What does third-degree heart block: AVN escape look like on ECG?

Complete dissociation between P wave and QRS complex. Narrow QRS (<0.12s), about 40bpm

65

What does third-degree heart block: ventricular escape look like on ECG?

Complete dissociation between P wave and QRS complex. Wide QRS (>0.12s). Heart rate usually down to less than 20bpm

66

What does bundle branch block look like on ECG?

Wide QRS complex, usually with a bit of a M or W shape, showing that activation is delayed from one side to the other

67

What does the Frank-Starling law of the heart state?

That stroke volume of the heart increases in response to an increase in the volume of blood filling the heart, when all other factors remain constant

68

What is an important consequence of Starlings law of the heart, in regards to stroke volume?

That stroke volume between the left and right ventricles are matched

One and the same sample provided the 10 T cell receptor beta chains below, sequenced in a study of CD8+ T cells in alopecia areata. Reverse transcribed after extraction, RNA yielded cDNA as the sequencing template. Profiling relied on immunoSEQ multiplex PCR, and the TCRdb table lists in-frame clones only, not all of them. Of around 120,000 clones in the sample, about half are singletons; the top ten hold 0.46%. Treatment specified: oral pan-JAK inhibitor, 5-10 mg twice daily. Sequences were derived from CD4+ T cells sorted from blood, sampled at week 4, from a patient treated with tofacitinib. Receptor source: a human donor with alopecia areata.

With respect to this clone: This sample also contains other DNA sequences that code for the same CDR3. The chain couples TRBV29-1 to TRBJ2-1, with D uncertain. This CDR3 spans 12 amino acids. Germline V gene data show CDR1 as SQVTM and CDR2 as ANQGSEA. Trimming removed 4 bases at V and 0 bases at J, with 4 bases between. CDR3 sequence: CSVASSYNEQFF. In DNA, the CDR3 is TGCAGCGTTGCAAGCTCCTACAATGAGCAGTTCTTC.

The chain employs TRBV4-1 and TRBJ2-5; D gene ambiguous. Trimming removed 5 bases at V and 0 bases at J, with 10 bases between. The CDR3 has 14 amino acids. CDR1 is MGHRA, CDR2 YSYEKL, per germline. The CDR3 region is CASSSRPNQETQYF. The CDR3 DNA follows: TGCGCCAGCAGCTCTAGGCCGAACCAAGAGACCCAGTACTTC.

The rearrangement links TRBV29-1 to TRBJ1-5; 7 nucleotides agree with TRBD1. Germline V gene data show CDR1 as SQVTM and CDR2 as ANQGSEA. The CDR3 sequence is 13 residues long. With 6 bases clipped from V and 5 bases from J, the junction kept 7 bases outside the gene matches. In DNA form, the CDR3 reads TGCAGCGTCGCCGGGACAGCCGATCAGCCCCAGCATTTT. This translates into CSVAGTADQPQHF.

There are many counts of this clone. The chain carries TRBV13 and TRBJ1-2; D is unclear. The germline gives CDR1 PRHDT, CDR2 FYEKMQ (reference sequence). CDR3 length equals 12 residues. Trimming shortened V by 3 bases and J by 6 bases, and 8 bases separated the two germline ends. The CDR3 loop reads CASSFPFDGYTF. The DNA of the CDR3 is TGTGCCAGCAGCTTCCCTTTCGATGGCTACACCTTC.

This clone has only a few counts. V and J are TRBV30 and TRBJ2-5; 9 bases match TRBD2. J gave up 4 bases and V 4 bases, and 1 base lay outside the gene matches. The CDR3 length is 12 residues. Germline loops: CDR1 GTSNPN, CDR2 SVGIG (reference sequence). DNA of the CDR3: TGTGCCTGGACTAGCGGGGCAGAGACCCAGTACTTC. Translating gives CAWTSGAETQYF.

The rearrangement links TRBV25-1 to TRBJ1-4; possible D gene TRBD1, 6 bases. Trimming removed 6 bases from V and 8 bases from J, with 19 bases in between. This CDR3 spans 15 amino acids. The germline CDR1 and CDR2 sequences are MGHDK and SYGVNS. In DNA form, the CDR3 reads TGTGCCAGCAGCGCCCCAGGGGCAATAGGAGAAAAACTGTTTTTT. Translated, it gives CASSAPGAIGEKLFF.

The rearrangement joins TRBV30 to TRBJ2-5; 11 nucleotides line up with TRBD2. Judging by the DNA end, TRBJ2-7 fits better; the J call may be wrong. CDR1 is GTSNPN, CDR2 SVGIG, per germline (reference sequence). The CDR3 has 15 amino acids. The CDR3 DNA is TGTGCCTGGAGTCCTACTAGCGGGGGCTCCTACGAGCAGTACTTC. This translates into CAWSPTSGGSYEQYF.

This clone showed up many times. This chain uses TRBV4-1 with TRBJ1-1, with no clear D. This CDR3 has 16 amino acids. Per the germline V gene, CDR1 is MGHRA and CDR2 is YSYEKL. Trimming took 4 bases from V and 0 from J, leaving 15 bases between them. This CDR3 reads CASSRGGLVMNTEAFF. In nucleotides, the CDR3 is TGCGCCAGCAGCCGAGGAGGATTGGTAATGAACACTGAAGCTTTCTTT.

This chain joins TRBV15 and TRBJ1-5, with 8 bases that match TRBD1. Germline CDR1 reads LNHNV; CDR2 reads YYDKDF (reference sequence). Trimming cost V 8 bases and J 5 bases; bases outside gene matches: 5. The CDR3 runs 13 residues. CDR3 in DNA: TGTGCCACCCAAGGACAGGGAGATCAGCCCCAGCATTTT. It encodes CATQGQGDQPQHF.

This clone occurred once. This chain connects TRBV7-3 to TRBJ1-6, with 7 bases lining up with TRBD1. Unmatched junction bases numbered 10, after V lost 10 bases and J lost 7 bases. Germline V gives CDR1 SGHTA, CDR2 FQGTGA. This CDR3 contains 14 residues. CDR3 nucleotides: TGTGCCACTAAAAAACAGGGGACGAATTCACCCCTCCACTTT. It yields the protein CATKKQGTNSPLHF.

69

Which law is Darcy's law analogous to?

Ohm's law

70

Which vessels are capacitance vessels and why?

Veins, because they can serve as blood volume reservoirs

71

What binds to beta1-receptors?

The catecholamines - noradrenaline and adrenaline

72

What does activation of cardiac beta1-receptors result in?

Positive inotropic effect = increases contractility
Positive chronotropic effect = increases heart rate

73

What can cause aortic stenosis?

Calcified valves
Congenital bicuspid valve
Rheumatic fever

74

What is the typical history of aortic stenosis?

Syncope
Angina
Dyspnoea

75

What is the character of the pulse like in aortic stenosis?

Slow rising, narrow pulse pressure

76

What is the management for aortic stenosis?

Aortic valve replacement
Balloon Valvuloplasty
Medical flow up - for mild-moderate

77

What is a TAVI?

Transcutaneous Aortic Valve Implantation

78

What is infective endocarditis?

Infection of endocardium or vascular endothelium

79

What are some signs of infective endocarditis?

Sepsis
May have valve regurgitation
New heart murmur
Janeway lesions